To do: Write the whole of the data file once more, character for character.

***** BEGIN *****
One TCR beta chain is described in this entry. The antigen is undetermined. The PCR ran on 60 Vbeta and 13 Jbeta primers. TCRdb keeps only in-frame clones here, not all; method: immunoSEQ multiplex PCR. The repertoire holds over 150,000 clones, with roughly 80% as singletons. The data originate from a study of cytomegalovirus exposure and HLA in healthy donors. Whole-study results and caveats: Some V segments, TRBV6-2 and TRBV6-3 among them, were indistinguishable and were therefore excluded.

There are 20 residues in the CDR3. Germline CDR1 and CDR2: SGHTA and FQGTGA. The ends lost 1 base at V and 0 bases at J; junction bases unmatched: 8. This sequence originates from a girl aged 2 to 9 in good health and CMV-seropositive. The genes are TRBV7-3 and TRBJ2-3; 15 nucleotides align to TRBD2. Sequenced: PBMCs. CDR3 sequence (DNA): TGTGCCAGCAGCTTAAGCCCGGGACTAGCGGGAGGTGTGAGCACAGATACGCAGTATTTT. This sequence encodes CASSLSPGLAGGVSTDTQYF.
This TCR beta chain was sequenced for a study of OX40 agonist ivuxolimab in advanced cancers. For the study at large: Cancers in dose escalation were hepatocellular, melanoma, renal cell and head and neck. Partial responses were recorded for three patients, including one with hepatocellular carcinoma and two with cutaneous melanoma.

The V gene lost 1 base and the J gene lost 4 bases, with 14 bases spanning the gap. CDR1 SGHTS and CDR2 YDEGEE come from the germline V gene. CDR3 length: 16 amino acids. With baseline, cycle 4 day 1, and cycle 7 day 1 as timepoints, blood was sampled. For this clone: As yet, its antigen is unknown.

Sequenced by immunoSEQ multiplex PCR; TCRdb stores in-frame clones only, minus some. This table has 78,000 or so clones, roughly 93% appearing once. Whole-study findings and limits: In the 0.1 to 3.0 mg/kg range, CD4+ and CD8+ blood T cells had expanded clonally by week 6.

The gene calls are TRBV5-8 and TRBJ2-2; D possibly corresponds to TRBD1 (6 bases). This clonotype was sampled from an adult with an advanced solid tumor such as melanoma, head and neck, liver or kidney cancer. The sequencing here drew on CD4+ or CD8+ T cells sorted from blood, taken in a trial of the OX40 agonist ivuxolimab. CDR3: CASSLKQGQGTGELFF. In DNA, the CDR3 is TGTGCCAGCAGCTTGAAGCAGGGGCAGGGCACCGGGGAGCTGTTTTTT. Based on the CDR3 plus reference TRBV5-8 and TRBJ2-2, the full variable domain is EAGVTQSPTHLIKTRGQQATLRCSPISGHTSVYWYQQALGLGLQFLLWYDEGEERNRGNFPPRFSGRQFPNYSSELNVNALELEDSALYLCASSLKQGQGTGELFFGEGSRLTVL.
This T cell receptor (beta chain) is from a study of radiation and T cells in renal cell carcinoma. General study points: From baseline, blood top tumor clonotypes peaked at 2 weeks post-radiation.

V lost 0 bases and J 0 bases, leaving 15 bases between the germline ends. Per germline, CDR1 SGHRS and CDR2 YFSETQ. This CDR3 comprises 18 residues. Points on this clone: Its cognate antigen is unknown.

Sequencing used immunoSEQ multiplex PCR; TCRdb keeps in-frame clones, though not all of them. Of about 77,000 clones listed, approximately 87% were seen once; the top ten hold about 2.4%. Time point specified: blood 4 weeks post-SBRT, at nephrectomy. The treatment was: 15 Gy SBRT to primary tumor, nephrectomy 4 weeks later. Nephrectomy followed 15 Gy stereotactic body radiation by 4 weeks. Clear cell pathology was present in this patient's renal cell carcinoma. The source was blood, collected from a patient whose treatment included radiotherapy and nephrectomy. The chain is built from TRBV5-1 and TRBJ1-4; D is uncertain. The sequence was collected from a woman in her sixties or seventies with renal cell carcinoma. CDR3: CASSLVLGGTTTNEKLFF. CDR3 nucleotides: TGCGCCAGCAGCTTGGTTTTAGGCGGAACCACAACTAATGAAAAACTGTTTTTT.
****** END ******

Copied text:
One TCR beta chain is described in this entry. The antigen is undetermined. The PCR ran on 60 Vbeta and 13 Jbeta primers. TCRdb keeps only in-frame clones here, not all; method: immunoSEQ multiplex PCR. The repertoire holds over 150,000 clones, with roughly 80% as singletons. The data originate from a study of cytomegalovirus exposure and HLA in healthy donors. Whole-study results and caveats: Some V segments, TRBV6-2 and TRBV6-3 among them, were indistinguishable and were therefore excluded.

There are 20 residues in the CDR3. Germline CDR1 and CDR2: SGHTA and FQGTGA. The ends lost 1 base at V and 0 bases at J; junction bases unmatched: 8. This sequence originates from a girl aged 2 to 9 in good health and CMV-seropositive. The genes are TRBV7-3 and TRBJ2-3; 15 nucleotides align to TRBD2. Sequenced: PBMCs. CDR3 sequence (DNA): TGTGCCAGCAGCTTAAGCCCGGGACTAGCGGGAGGTGTGAGCACAGATACGCAGTATTTT. This sequence encodes CASSLSPGLAGGVSTDTQYF.
This TCR beta chain was sequenced for a study of OX40 agonist ivuxolimab in advanced cancers. For the study at large: Cancers in dose escalation were hepatocellular, melanoma, renal cell and head and neck. Partial responses were recorded for three patients, including one with hepatocellular carcinoma and two with cutaneous melanoma.

The V gene lost 1 base and the J gene lost 4 bases, with 14 bases spanning the gap. CDR1 SGHTS and CDR2 YDEGEE come from the germline V gene. CDR3 length: 16 amino acids. With baseline, cycle 4 day 1, and cycle 7 day 1 as timepoints, blood was sampled. For this clone: As yet, its antigen is unknown.

Sequenced by immunoSEQ multiplex PCR; TCRdb stores in-frame clones only, minus some. This table has 78,000 or so clones, roughly 93% appearing once. Whole-study findings and limits: In the 0.1 to 3.0 mg/kg range, CD4+ and CD8+ blood T cells had expanded clonally by week 6.

The gene calls are TRBV5-8 and TRBJ2-2; D possibly corresponds to TRBD1 (6 bases). This clonotype was sampled from an adult with an advanced solid tumor such as melanoma, head and neck, liver or kidney cancer. The sequencing here drew on CD4+ or CD8+ T cells sorted from blood, taken in a trial of the OX40 agonist ivuxolimab. CDR3: CASSLKQGQGTGELFF. In DNA, the CDR3 is TGTGCCAGCAGCTTGAAGCAGGGGCAGGGCACCGGGGAGCTGTTTTTT. Based on the CDR3 plus reference TRBV5-8 and TRBJ2-2, the full variable domain is EAGVTQSPTHLIKTRGQQATLRCSPISGHTSVYWYQQALGLGLQFLLWYDEGEERNRGNFPPRFSGRQFPNYSSELNVNALELEDSALYLCASSLKQGQGTGELFFGEGSRLTVL.
This T cell receptor (beta chain) is from a study of radiation and T cells in renal cell carcinoma. General study points: From baseline, blood top tumor clonotypes peaked at 2 weeks post-radiation.

V lost 0 bases and J 0 bases, leaving 15 bases between the germline ends. Per germline, CDR1 SGHRS and CDR2 YFSETQ. This CDR3 comprises 18 residues. Points on this clone: Its cognate antigen is unknown.

Sequencing used immunoSEQ multiplex PCR; TCRdb keeps in-frame clones, though not all of them. Of about 77,000 clones listed, approximately 87% were seen once; the top ten hold about 2.4%. Time point specified: blood 4 weeks post-SBRT, at nephrectomy. The treatment was: 15 Gy SBRT to primary tumor, nephrectomy 4 weeks later. Nephrectomy followed 15 Gy stereotactic body radiation by 4 weeks. Clear cell pathology was present in this patient's renal cell carcinoma. The source was blood, collected from a patient whose treatment included radiotherapy and nephrectomy. The chain is built from TRBV5-1 and TRBJ1-4; D is uncertain. The sequence was collected from a woman in her sixties or seventies with renal cell carcinoma. CDR3: CASSLVLGGTTTNEKLFF. CDR3 nucleotides: TGCGCCAGCAGCTTGGTTTTAGGCGGAACCACAACTAATGAAAAACTGTTTTTT.